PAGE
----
Between Queens and the Cities by Niranjan Kunwar

- Abha Lal | 2021-12-21

Niranjan Kunwar. 2020. Between Queens and the Cities. Kathmandu: FinePrint.

Niranjan Kunwar’s memoir begins in 1999 and ends in 2019, and in the space of approximately 300 pages, Kunwar details his experiences of work, family, love and friendship in Kathmandu and New York as a gay man. The themes that the book grapples with—coming of age, identity, belonging and the search for a sense of self—are all staples in literary memoirs, but as the first English language memoir by a queer Nepali man, the book offers a perspective that is wholly unique. Kunwar is candid about his own inner life as well as the lives of his friends and compatriots in the Kathmandu English language arts and literary scene. Readers interested in either or both of those things will find much that is compelling in the book.

The memoir opens with Kunwar’s descriptions of his formative early adult years as a college student in the United States. On coming to Kathmandu after his seventh semester of college, Kunwar says: “It was a difficult homecoming because the idea of home was already complicated in my mind. I had convinced myself that there was no way I could live openly in Nepal” (p. 10). This sense of the idea of home being complicated, because of Kunwar’s queerness, because of the confining nature of Nepali social norms, is one that recurs in the book. “I try to imagine myself in Kathmandu, try to envision my place within the family, but I cannot. I cannot see myself belonging here. I feel threatened in this big house. All I want is the dark green walls of my small Astoria apartment” (p. 100) in New York.
Kunwar describes the freedom and the loneliness of his life as a teacher in New York in some very evocative passages. “Hard, difficult days with short lunch breaks. A deli sandwich, a cigarette and the sweet refreshing taste of Vitamin water. The days stacked on top of each other; the weeks were relentless, unending...” (p. 87). After twelve years in the United States, Kunwar’s green card application is rejected and he decides to move back to Nepal, and the second half of the memoir describes the “return,” Kunwar’s experience finding a space for himself in Kathmandu. 

While Kunwar describes the initial experience of moving back as tumultuous, he finds much to like in the city soon enough. “I was zapped by Kathmandu, the way I had been zapped by New York almost a decade earlier, the way a wide-eyed newbie gets zapped by a new city” (p. 171). Kunwar writes a column for a men’s magazine called The Nepali Man (TNM) under the pseudonym Charlie Chaulagain about gay life in Kathmandu, begins contributing to La.Lit and The Kathmandu Post, gets involved in organizing art exhibitions, and establishes himself as a figure in the literary scene.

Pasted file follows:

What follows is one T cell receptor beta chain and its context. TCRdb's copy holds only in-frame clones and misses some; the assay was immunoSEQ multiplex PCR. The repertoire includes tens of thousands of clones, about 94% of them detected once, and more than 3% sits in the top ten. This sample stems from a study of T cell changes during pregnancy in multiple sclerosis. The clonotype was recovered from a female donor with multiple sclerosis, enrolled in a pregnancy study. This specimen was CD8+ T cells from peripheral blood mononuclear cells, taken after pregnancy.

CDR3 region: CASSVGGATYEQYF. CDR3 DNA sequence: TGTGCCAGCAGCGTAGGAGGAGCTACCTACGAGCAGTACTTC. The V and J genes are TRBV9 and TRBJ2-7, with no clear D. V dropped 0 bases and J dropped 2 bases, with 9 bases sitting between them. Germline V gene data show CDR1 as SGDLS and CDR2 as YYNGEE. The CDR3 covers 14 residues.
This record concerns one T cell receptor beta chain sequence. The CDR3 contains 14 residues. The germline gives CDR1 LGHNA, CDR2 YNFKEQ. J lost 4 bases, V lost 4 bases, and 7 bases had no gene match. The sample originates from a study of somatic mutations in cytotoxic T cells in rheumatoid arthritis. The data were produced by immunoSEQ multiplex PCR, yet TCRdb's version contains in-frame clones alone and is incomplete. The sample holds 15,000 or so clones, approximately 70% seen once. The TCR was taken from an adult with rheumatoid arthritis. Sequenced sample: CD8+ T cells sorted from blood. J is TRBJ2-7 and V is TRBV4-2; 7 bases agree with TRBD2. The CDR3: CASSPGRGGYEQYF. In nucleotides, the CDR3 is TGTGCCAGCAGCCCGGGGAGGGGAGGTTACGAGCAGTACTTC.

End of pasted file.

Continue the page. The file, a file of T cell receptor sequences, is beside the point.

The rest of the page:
Along with his professional accomplishments, we also learn about Kunwar’s complicated relationships with his family members—described with empathy, although there is a hint of condescension in some of the statements Kunwar makes—“after all, my cousins were simple people who had not experienced the world the way I had” (p. 214). He takes his friendships as seriously as he does his familial relationships, and a particularly moving section of the book is one where he describes growing apart from Arun, one of the first gay friends he makes after coming back to Nepal, someone he has relied on for emotional support. Kunwar is clear about the importance of community in his life; there are many warm and affectionate passages about people who have left a lasting impression on the writer.

The last chapter of the memoir is the weakest. Kunwar interviews LGBTQI people he gets connected to through BDS (Blue Diamond Society) and devotes a couple of pages to telling each of their stories. The idea appears to be the contextualization of Kunwar’s own experiences within other stories of queer life in Nepal, an orchestra of LGBTQI voices in addition to Kunwar’s own. The reason it is so jarring, however, is the contrast between the writer’s rich, textured account of his own life and vignettes about other people’s lives that cannot possibly do justice to the nuances of their experiences. 

Kunwar is an upper class man, and the Kathmandu sections of the book in particular describe a bourgeois life. Kunwar is transparent about this and also about the fact that wealth doesn’t shield him from the psychic injuries that loved ones and society at large inflict on those with non-normative sexualities and gender identities. The book is unwieldy and even boring in a few sections—there are events that Kunwar describes without much reflection on their emotional resonance or a sense of why the reader should care—but the clear prose makes the book an overall very enjoyable read for the general reader and anyone interested in queer studies.

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